out the Class of a plant, before we can settle its Order.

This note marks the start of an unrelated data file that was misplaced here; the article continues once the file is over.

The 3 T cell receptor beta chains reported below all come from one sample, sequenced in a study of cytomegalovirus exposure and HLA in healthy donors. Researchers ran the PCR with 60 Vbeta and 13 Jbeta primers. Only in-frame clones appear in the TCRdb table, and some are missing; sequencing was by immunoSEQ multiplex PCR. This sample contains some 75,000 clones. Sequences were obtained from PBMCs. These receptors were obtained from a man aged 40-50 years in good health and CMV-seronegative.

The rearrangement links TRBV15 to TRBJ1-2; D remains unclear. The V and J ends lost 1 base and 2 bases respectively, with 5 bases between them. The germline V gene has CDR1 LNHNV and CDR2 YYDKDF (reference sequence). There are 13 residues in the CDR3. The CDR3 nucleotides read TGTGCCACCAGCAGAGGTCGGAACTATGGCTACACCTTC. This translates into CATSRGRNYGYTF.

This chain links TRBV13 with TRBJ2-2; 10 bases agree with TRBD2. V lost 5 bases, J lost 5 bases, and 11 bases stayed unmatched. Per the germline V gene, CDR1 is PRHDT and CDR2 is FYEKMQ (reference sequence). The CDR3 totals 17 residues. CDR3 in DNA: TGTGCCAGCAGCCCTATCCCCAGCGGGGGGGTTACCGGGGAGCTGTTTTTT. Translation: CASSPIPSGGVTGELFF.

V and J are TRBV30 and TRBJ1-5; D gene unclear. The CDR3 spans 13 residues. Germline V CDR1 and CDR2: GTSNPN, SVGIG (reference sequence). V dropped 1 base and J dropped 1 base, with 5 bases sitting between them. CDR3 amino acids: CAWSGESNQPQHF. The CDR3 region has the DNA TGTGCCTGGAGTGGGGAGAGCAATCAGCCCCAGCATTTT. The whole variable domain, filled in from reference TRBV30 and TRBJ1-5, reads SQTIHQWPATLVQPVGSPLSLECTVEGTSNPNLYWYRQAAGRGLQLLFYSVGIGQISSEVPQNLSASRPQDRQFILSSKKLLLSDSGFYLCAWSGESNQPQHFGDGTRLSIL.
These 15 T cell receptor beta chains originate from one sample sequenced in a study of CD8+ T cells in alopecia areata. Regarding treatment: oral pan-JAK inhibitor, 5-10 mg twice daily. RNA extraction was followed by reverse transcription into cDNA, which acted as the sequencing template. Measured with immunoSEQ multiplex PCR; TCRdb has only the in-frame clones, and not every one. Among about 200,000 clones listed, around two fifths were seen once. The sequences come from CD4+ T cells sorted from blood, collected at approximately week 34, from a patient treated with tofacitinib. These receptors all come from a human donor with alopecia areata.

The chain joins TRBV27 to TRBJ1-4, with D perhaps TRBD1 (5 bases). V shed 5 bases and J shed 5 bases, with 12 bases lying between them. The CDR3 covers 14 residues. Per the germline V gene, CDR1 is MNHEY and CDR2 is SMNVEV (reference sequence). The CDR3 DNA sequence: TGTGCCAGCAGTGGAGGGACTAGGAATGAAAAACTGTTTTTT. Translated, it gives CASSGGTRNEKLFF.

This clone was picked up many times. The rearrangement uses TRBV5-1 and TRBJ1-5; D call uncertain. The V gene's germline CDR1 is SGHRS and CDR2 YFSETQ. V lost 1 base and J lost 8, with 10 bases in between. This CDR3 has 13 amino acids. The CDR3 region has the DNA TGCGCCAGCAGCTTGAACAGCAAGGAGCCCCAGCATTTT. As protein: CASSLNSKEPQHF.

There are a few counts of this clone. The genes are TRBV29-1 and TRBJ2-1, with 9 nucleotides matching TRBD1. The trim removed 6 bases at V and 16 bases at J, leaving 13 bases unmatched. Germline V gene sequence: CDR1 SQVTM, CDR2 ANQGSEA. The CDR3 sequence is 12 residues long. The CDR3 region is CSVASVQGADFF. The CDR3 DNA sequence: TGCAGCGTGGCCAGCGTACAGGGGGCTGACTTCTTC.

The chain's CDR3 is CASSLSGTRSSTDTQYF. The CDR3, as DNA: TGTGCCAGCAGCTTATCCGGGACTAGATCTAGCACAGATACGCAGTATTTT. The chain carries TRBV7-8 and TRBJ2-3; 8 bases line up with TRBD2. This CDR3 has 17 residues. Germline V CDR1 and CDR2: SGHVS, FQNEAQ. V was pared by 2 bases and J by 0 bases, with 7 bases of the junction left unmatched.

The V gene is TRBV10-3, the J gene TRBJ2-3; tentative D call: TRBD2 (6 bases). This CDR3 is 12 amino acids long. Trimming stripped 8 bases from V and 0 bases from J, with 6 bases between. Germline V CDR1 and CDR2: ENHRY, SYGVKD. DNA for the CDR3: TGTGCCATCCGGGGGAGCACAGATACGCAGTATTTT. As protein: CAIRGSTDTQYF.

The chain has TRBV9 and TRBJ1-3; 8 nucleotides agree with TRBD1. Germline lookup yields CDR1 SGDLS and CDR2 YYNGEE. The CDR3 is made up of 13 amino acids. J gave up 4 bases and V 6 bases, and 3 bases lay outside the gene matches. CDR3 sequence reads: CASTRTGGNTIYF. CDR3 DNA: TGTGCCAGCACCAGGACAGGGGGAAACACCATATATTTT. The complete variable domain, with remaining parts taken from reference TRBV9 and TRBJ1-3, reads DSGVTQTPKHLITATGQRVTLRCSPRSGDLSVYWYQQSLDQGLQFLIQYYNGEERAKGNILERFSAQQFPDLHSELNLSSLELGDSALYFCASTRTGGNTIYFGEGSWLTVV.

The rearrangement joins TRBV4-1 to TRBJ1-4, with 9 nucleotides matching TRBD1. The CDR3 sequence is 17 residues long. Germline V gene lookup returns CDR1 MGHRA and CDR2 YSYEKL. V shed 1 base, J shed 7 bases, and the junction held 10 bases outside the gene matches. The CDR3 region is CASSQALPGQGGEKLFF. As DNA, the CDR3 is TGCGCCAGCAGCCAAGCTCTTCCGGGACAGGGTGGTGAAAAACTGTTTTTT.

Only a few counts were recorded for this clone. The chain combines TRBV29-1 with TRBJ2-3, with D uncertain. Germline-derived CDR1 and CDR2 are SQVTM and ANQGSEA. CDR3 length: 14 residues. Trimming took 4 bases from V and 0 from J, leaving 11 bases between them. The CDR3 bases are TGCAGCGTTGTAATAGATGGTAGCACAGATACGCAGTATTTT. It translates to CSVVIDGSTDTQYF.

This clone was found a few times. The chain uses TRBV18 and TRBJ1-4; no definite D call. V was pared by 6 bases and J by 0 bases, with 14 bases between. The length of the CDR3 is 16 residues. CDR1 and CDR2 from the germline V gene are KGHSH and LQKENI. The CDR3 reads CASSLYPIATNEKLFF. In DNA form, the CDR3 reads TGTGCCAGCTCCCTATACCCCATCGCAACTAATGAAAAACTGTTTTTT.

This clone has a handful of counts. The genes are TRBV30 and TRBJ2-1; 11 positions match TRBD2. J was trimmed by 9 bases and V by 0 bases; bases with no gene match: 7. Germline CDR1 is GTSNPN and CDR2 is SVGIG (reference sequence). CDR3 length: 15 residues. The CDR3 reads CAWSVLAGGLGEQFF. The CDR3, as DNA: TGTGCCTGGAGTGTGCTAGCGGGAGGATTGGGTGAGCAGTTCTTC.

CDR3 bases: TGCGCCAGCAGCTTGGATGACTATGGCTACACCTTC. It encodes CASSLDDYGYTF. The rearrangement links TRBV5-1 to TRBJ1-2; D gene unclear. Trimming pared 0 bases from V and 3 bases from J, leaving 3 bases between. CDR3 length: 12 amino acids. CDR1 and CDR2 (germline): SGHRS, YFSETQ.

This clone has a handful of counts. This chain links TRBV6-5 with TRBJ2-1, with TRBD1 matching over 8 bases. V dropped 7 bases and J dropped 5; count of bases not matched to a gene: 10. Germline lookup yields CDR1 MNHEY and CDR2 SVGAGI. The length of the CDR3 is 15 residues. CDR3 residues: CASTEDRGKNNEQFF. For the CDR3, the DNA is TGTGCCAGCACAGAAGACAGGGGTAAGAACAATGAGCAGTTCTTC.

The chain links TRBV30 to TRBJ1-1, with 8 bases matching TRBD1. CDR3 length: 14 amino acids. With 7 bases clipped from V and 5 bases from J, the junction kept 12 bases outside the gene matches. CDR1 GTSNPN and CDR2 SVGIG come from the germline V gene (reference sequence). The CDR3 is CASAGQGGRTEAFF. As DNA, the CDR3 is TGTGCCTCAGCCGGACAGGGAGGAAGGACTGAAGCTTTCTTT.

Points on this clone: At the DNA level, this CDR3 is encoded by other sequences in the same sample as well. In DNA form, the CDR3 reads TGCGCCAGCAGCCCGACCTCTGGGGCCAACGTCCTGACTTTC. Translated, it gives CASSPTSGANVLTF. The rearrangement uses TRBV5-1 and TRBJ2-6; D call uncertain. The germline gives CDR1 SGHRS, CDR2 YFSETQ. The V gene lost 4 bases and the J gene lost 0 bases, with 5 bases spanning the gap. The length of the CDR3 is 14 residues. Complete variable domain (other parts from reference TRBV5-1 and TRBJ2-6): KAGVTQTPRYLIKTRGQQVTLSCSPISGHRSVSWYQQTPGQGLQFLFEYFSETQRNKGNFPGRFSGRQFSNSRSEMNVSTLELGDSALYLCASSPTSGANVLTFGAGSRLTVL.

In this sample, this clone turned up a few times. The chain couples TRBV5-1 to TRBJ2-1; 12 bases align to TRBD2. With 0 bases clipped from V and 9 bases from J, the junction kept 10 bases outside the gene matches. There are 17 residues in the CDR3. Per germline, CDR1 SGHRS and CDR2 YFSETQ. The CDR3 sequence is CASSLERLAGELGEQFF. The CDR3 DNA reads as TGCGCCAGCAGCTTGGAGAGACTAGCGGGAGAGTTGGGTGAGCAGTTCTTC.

The Linnæan System, however, like all human inventions, has its imperfections and difficulties. If we meet in gardens with double or monstrous flowers, whose essential organs of fructification are deformed, multiplied, or changed to petals; or if we find a solitary barren or fertile blossom only; we must be at a loss, and in such cases could only guess at a new plant from its natural resemblance to some known one. But the principal imperfection of the System in question consists, not merely in what arises from variations in number or structure among the parts of a flower, against which no system could provide, but in the differences which sometimes occur between the number of Stamens, Styles, &c., in different plants of the same natural genus. Thus, some species of Cerastium have only 4, others 5, Stamens, though the greater part have 10. Lychnis dioica has the Stamens on one plant, the Pistils on another, though the rest of the genus has them united in the same flower; and there are several similar instances; for number in the parts of fructifica-